what are we trying to do?

Mark Minelli

Our small firm works with complex organizations that offer complex initiatives targeting complex audience types. We work hard to strategize, synthesize, crystallize, and symbolize their meaning and intent. Layer in factors of pre-existing public biases, existing market conditions, the role of social networking, and the will to strive for lofty goals…

Ouch! My head hurts.

This morning, I was reminded of perhaps a simpler, humbler way to think about what we should hope for and expect our work to do. I stood in the subway station coming back to our office after visiting a client…much to do, process, prioritize…a million thoughts spiraled through my head. Amidst the screech and hum of the moving trains, I suddenly became aware of the music that swirled through the slightly musty platform air.

Looking around, I saw him…a musician, crouched around his cello, playing one of Bach’s Unaccompanied Cello Suites, and playing it very, very well. I love all kinds of music, but this is the stuff of the gods…a single cello that mimics the human voice, more closely than any other instrument ever created. The melody soared and wove around the hard station columns.

Most people streamed past the musician without even looking up. I stopped, listened, and found respite. The million things banging in my head melted away until it was just the man, the music, and me. We made eye contact, and then I placed money in an empty instrument case while giving a bow of appreciation to acknowledge the maker of these magical sounds. Then a train pulled in and he silently mouthed, “thank you.” I replied, “Just beautiful man, thank you.”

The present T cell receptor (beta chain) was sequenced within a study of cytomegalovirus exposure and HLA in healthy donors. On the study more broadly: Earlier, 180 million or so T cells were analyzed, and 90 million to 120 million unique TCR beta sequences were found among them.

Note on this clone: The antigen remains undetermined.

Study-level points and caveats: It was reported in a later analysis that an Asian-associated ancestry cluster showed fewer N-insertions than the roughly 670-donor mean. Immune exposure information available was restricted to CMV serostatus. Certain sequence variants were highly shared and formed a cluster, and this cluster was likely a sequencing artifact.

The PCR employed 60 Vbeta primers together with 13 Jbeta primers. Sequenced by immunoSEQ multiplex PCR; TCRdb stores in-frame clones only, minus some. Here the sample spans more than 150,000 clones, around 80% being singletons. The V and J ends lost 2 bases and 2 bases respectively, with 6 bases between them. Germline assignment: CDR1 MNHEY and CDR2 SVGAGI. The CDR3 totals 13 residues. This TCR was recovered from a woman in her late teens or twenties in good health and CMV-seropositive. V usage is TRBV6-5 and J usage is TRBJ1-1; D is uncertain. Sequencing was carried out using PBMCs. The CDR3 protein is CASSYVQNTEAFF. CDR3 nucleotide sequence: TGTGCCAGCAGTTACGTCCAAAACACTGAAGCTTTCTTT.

The musician smiled broadly and returned to his art, happy that it had been received. And in that moment I believed that he felt more joy from my acknowledgement than from seeing me toss money into the velvet-lined case.

As I stepped onto the train that idled by the platform, a woman said to me “good for you.” And it was good for me…good for both the musician and me, in fact. What had really happened? There had been a pause in the chaos of the day, a point of exchange, and a briefly shared experience of meaning. Technically there was a financial transaction, too, but this moment represented something much truer and more valuable than that.

Hmmm. Not a bad goal for the strategy, symbols, and brands that we help our clients forge. If we can give every organization we serve the tools to create a similar pause in which people can experience exchanges that lead to shared meaning at a very deep human level…then maybe we really can do better by doing good.